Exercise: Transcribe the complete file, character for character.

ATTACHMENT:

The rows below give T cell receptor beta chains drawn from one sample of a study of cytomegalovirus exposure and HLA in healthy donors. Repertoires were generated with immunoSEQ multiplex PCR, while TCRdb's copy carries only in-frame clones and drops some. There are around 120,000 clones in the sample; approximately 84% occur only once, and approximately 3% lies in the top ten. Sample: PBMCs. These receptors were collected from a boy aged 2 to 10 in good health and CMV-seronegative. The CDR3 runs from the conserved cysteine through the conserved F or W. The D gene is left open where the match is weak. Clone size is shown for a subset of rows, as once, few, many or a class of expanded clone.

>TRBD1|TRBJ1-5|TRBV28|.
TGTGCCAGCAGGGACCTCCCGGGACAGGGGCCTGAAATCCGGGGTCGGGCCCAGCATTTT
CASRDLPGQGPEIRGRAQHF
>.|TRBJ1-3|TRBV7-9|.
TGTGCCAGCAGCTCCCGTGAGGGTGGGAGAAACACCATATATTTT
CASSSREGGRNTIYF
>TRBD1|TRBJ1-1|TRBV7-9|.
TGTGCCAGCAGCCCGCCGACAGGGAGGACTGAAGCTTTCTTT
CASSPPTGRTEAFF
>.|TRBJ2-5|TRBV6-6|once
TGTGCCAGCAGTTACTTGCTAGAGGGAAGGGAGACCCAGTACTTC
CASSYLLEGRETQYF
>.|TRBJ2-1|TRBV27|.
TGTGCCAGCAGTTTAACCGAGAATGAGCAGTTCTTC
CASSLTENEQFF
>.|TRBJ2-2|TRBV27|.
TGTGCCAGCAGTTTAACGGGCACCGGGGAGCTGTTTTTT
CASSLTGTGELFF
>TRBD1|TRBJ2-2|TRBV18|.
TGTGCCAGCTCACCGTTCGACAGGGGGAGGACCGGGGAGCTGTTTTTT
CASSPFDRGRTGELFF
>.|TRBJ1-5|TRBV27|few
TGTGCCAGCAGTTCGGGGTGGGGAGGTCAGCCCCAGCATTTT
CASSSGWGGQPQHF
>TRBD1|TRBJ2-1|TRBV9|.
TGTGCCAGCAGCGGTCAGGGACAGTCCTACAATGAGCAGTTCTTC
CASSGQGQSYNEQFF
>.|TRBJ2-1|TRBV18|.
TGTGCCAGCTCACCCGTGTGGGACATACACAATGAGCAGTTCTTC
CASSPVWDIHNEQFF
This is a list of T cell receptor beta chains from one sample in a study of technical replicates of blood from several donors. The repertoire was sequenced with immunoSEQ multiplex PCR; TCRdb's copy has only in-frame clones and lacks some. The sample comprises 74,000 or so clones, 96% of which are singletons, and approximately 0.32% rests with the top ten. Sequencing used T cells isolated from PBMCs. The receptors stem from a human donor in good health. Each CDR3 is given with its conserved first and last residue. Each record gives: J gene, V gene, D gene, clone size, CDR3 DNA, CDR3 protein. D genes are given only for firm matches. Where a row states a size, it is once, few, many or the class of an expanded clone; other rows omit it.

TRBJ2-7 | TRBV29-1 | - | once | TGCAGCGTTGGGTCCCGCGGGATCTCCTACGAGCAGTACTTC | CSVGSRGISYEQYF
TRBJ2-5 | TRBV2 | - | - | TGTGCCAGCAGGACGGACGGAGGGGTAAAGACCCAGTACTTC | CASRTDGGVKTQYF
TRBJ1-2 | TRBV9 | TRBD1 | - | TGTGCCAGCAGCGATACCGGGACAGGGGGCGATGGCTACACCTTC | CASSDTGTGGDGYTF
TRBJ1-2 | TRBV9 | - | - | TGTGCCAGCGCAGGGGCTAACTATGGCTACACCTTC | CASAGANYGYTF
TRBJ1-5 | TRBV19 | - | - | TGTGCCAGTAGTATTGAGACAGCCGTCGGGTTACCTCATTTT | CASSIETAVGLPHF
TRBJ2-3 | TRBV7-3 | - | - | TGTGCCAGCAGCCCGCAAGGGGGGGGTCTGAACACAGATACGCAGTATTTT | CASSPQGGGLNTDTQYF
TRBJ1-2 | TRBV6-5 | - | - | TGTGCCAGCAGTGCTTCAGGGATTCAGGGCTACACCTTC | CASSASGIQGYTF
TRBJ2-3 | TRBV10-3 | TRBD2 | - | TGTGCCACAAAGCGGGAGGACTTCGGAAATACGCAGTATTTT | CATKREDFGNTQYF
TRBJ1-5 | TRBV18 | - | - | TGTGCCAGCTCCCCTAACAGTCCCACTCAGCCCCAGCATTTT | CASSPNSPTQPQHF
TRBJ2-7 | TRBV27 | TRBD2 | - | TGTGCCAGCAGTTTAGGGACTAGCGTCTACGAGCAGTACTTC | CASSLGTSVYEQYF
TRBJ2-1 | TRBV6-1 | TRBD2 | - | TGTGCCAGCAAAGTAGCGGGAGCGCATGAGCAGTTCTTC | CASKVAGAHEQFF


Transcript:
The rows below give T cell receptor beta chains drawn from one sample of a study of cytomegalovirus exposure and HLA in healthy donors. Repertoires were generated with immunoSEQ multiplex PCR, while TCRdb's copy carries only in-frame clones and drops some. There are around 120,000 clones in the sample; approximately 84% occur only once, and approximately 3% lies in the top ten. Sample: PBMCs. These receptors were collected from a boy aged 2 to 10 in good health and CMV-seronegative. The CDR3 runs from the conserved cysteine through the conserved F or W. The D gene is left open where the match is weak. Clone size is shown for a subset of rows, as once, few, many or a class of expanded clone.

>TRBD1|TRBJ1-5|TRBV28|.
TGTGCCAGCAGGGACCTCCCGGGACAGGGGCCTGAAATCCGGGGTCGGGCCCAGCATTTT
CASRDLPGQGPEIRGRAQHF
>.|TRBJ1-3|TRBV7-9|.
TGTGCCAGCAGCTCCCGTGAGGGTGGGAGAAACACCATATATTTT
CASSSREGGRNTIYF
>TRBD1|TRBJ1-1|TRBV7-9|.
TGTGCCAGCAGCCCGCCGACAGGGAGGACTGAAGCTTTCTTT
CASSPPTGRTEAFF
>.|TRBJ2-5|TRBV6-6|once
TGTGCCAGCAGTTACTTGCTAGAGGGAAGGGAGACCCAGTACTTC
CASSYLLEGRETQYF
>.|TRBJ2-1|TRBV27|.
TGTGCCAGCAGTTTAACCGAGAATGAGCAGTTCTTC
CASSLTENEQFF
>.|TRBJ2-2|TRBV27|.
TGTGCCAGCAGTTTAACGGGCACCGGGGAGCTGTTTTTT
CASSLTGTGELFF
>TRBD1|TRBJ2-2|TRBV18|.
TGTGCCAGCTCACCGTTCGACAGGGGGAGGACCGGGGAGCTGTTTTTT
CASSPFDRGRTGELFF
>.|TRBJ1-5|TRBV27|few
TGTGCCAGCAGTTCGGGGTGGGGAGGTCAGCCCCAGCATTTT
CASSSGWGGQPQHF
>TRBD1|TRBJ2-1|TRBV9|.
TGTGCCAGCAGCGGTCAGGGACAGTCCTACAATGAGCAGTTCTTC
CASSGQGQSYNEQFF
>.|TRBJ2-1|TRBV18|.
TGTGCCAGCTCACCCGTGTGGGACATACACAATGAGCAGTTCTTC
CASSPVWDIHNEQFF
This is a list of T cell receptor beta chains from one sample in a study of technical replicates of blood from several donors. The repertoire was sequenced with immunoSEQ multiplex PCR; TCRdb's copy has only in-frame clones and lacks some. The sample comprises 74,000 or so clones, 96% of which are singletons, and approximately 0.32% rests with the top ten. Sequencing used T cells isolated from PBMCs. The receptors stem from a human donor in good health. Each CDR3 is given with its conserved first and last residue. Each record gives: J gene, V gene, D gene, clone size, CDR3 DNA, CDR3 protein. D genes are given only for firm matches. Where a row states a size, it is once, few, many or the class of an expanded clone; other rows omit it.

TRBJ2-7 | TRBV29-1 | - | once | TGCAGCGTTGGGTCCCGCGGGATCTCCTACGAGCAGTACTTC | CSVGSRGISYEQYF
TRBJ2-5 | TRBV2 | - | - | TGTGCCAGCAGGACGGACGGAGGGGTAAAGACCCAGTACTTC | CASRTDGGVKTQYF
TRBJ1-2 | TRBV9 | TRBD1 | - | TGTGCCAGCAGCGATACCGGGACAGGGGGCGATGGCTACACCTTC | CASSDTGTGGDGYTF
TRBJ1-2 | TRBV9 | - | - | TGTGCCAGCGCAGGGGCTAACTATGGCTACACCTTC | CASAGANYGYTF
TRBJ1-5 | TRBV19 | - | - | TGTGCCAGTAGTATTGAGACAGCCGTCGGGTTACCTCATTTT | CASSIETAVGLPHF
TRBJ2-3 | TRBV7-3 | - | - | TGTGCCAGCAGCCCGCAAGGGGGGGGTCTGAACACAGATACGCAGTATTTT | CASSPQGGGLNTDTQYF
TRBJ1-2 | TRBV6-5 | - | - | TGTGCCAGCAGTGCTTCAGGGATTCAGGGCTACACCTTC | CASSASGIQGYTF
TRBJ2-3 | TRBV10-3 | TRBD2 | - | TGTGCCACAAAGCGGGAGGACTTCGGAAATACGCAGTATTTT | CATKREDFGNTQYF
TRBJ1-5 | TRBV18 | - | - | TGTGCCAGCTCCCCTAACAGTCCCACTCAGCCCCAGCATTTT | CASSPNSPTQPQHF
TRBJ2-7 | TRBV27 | TRBD2 | - | TGTGCCAGCAGTTTAGGGACTAGCGTCTACGAGCAGTACTTC | CASSLGTSVYEQYF
TRBJ2-1 | TRBV6-1 | TRBD2 | - | TGTGCCAGCAAAGTAGCGGGAGCGCATGAGCAGTTCTTC | CASKVAGAHEQFF